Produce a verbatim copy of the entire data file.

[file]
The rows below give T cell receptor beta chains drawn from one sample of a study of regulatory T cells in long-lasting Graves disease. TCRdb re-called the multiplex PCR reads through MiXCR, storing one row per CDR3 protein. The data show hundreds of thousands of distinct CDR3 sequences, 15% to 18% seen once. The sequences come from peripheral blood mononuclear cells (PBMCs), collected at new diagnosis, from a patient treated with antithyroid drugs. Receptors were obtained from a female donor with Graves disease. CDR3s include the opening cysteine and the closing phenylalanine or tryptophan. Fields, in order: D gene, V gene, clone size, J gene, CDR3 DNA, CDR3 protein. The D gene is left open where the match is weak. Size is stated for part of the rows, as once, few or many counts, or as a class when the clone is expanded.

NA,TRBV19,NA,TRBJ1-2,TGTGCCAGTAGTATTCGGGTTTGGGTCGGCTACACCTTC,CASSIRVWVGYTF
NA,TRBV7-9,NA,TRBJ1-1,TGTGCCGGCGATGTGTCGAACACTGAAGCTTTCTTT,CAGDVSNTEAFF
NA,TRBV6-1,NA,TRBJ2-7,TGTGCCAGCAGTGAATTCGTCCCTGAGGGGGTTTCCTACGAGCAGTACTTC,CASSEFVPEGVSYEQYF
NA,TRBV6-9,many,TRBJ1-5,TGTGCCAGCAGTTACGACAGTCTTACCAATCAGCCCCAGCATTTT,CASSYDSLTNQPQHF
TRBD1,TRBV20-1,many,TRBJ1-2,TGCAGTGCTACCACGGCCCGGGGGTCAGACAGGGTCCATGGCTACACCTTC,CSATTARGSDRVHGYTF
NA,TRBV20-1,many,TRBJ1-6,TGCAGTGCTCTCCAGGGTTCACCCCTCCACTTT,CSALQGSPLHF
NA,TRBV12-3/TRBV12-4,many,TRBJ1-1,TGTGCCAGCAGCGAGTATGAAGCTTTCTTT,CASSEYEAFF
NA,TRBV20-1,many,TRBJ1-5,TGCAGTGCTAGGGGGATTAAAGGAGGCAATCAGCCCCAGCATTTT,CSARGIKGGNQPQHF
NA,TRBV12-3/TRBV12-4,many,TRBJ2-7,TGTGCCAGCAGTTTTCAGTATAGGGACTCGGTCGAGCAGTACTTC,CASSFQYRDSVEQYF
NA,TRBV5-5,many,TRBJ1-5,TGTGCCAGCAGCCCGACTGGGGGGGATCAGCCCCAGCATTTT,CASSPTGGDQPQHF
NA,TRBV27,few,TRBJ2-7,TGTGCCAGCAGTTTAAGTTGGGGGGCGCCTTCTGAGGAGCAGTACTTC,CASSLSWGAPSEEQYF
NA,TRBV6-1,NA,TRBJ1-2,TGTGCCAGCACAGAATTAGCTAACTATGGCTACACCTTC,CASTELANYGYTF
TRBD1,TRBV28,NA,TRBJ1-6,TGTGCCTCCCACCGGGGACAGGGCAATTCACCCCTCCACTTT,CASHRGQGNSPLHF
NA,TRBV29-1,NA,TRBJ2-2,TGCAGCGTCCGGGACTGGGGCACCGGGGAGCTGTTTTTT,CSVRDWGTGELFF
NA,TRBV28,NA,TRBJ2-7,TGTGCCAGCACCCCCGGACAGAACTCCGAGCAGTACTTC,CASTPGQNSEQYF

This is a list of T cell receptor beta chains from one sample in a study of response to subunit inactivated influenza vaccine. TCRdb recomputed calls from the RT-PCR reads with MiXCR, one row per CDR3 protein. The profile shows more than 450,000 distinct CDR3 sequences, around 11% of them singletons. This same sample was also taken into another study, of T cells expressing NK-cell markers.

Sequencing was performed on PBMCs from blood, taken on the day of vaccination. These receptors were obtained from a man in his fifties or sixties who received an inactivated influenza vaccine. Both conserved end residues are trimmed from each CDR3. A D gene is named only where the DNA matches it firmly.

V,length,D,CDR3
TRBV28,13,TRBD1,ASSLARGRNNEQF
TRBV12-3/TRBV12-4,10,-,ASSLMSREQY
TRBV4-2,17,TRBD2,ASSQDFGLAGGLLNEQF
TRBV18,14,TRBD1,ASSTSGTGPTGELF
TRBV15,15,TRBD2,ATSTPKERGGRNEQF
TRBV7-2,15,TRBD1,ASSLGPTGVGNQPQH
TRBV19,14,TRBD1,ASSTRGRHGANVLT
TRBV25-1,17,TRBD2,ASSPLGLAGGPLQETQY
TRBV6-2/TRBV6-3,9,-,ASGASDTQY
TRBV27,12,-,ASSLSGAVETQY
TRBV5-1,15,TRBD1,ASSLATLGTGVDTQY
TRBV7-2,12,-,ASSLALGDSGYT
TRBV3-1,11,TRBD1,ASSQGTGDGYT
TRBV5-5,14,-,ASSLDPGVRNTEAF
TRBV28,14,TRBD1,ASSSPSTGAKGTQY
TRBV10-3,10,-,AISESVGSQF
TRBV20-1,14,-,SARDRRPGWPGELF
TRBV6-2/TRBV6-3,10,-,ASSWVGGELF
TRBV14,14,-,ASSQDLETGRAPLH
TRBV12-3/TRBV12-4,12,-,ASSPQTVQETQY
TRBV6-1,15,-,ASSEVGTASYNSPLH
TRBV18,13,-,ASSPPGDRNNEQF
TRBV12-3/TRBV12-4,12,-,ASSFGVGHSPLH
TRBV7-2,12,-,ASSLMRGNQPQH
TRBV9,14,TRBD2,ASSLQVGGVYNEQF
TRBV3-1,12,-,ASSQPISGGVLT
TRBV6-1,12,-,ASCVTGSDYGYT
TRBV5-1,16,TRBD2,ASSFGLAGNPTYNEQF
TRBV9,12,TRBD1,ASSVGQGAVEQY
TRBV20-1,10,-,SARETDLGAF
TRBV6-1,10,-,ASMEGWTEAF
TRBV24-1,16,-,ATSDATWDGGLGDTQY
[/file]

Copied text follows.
The rows below give T cell receptor beta chains drawn from one sample of a study of regulatory T cells in long-lasting Graves disease. TCRdb re-called the multiplex PCR reads through MiXCR, storing one row per CDR3 protein. The data show hundreds of thousands of distinct CDR3 sequences, 15% to 18% seen once. The sequences come from peripheral blood mononuclear cells (PBMCs), collected at new diagnosis, from a patient treated with antithyroid drugs. Receptors were obtained from a female donor with Graves disease. CDR3s include the opening cysteine and the closing phenylalanine or tryptophan. Fields, in order: D gene, V gene, clone size, J gene, CDR3 DNA, CDR3 protein. The D gene is left open where the match is weak. Size is stated for part of the rows, as once, few or many counts, or as a class when the clone is expanded.

NA,TRBV19,NA,TRBJ1-2,TGTGCCAGTAGTATTCGGGTTTGGGTCGGCTACACCTTC,CASSIRVWVGYTF
NA,TRBV7-9,NA,TRBJ1-1,TGTGCCGGCGATGTGTCGAACACTGAAGCTTTCTTT,CAGDVSNTEAFF
NA,TRBV6-1,NA,TRBJ2-7,TGTGCCAGCAGTGAATTCGTCCCTGAGGGGGTTTCCTACGAGCAGTACTTC,CASSEFVPEGVSYEQYF
NA,TRBV6-9,many,TRBJ1-5,TGTGCCAGCAGTTACGACAGTCTTACCAATCAGCCCCAGCATTTT,CASSYDSLTNQPQHF
TRBD1,TRBV20-1,many,TRBJ1-2,TGCAGTGCTACCACGGCCCGGGGGTCAGACAGGGTCCATGGCTACACCTTC,CSATTARGSDRVHGYTF
NA,TRBV20-1,many,TRBJ1-6,TGCAGTGCTCTCCAGGGTTCACCCCTCCACTTT,CSALQGSPLHF
NA,TRBV12-3/TRBV12-4,many,TRBJ1-1,TGTGCCAGCAGCGAGTATGAAGCTTTCTTT,CASSEYEAFF
NA,TRBV20-1,many,TRBJ1-5,TGCAGTGCTAGGGGGATTAAAGGAGGCAATCAGCCCCAGCATTTT,CSARGIKGGNQPQHF
NA,TRBV12-3/TRBV12-4,many,TRBJ2-7,TGTGCCAGCAGTTTTCAGTATAGGGACTCGGTCGAGCAGTACTTC,CASSFQYRDSVEQYF
NA,TRBV5-5,many,TRBJ1-5,TGTGCCAGCAGCCCGACTGGGGGGGATCAGCCCCAGCATTTT,CASSPTGGDQPQHF
NA,TRBV27,few,TRBJ2-7,TGTGCCAGCAGTTTAAGTTGGGGGGCGCCTTCTGAGGAGCAGTACTTC,CASSLSWGAPSEEQYF
NA,TRBV6-1,NA,TRBJ1-2,TGTGCCAGCACAGAATTAGCTAACTATGGCTACACCTTC,CASTELANYGYTF
TRBD1,TRBV28,NA,TRBJ1-6,TGTGCCTCCCACCGGGGACAGGGCAATTCACCCCTCCACTTT,CASHRGQGNSPLHF
NA,TRBV29-1,NA,TRBJ2-2,TGCAGCGTCCGGGACTGGGGCACCGGGGAGCTGTTTTTT,CSVRDWGTGELFF
NA,TRBV28,NA,TRBJ2-7,TGTGCCAGCACCCCCGGACAGAACTCCGAGCAGTACTTC,CASTPGQNSEQYF

This is a list of T cell receptor beta chains from one sample in a study of response to subunit inactivated influenza vaccine. TCRdb recomputed calls from the RT-PCR reads with MiXCR, one row per CDR3 protein. The profile shows more than 450,000 distinct CDR3 sequences, around 11% of them singletons. This same sample was also taken into another study, of T cells expressing NK-cell markers.

Sequencing was performed on PBMCs from blood, taken on the day of vaccination. These receptors were obtained from a man in his fifties or sixties who received an inactivated influenza vaccine. Both conserved end residues are trimmed from each CDR3. A D gene is named only where the DNA matches it firmly.

V,length,D,CDR3
TRBV28,13,TRBD1,ASSLARGRNNEQF
TRBV12-3/TRBV12-4,10,-,ASSLMSREQY
TRBV4-2,17,TRBD2,ASSQDFGLAGGLLNEQF
TRBV18,14,TRBD1,ASSTSGTGPTGELF
TRBV15,15,TRBD2,ATSTPKERGGRNEQF
TRBV7-2,15,TRBD1,ASSLGPTGVGNQPQH
TRBV19,14,TRBD1,ASSTRGRHGANVLT
TRBV25-1,17,TRBD2,ASSPLGLAGGPLQETQY
TRBV6-2/TRBV6-3,9,-,ASGASDTQY
TRBV27,12,-,ASSLSGAVETQY
TRBV5-1,15,TRBD1,ASSLATLGTGVDTQY
TRBV7-2,12,-,ASSLALGDSGYT
TRBV3-1,11,TRBD1,ASSQGTGDGYT
TRBV5-5,14,-,ASSLDPGVRNTEAF
TRBV28,14,TRBD1,ASSSPSTGAKGTQY
TRBV10-3,10,-,AISESVGSQF
TRBV20-1,14,-,SARDRRPGWPGELF
TRBV6-2/TRBV6-3,10,-,ASSWVGGELF
TRBV14,14,-,ASSQDLETGRAPLH
TRBV12-3/TRBV12-4,12,-,ASSPQTVQETQY
TRBV6-1,15,-,ASSEVGTASYNSPLH
TRBV18,13,-,ASSPPGDRNNEQF
TRBV12-3/TRBV12-4,12,-,ASSFGVGHSPLH
TRBV7-2,12,-,ASSLMRGNQPQH
TRBV9,14,TRBD2,ASSLQVGGVYNEQF
TRBV3-1,12,-,ASSQPISGGVLT
TRBV6-1,12,-,ASCVTGSDYGYT
TRBV5-1,16,TRBD2,ASSFGLAGNPTYNEQF
TRBV9,12,TRBD1,ASSVGQGAVEQY
TRBV20-1,10,-,SARETDLGAF
TRBV6-1,10,-,ASMEGWTEAF
TRBV24-1,16,-,ATSDATWDGGLGDTQY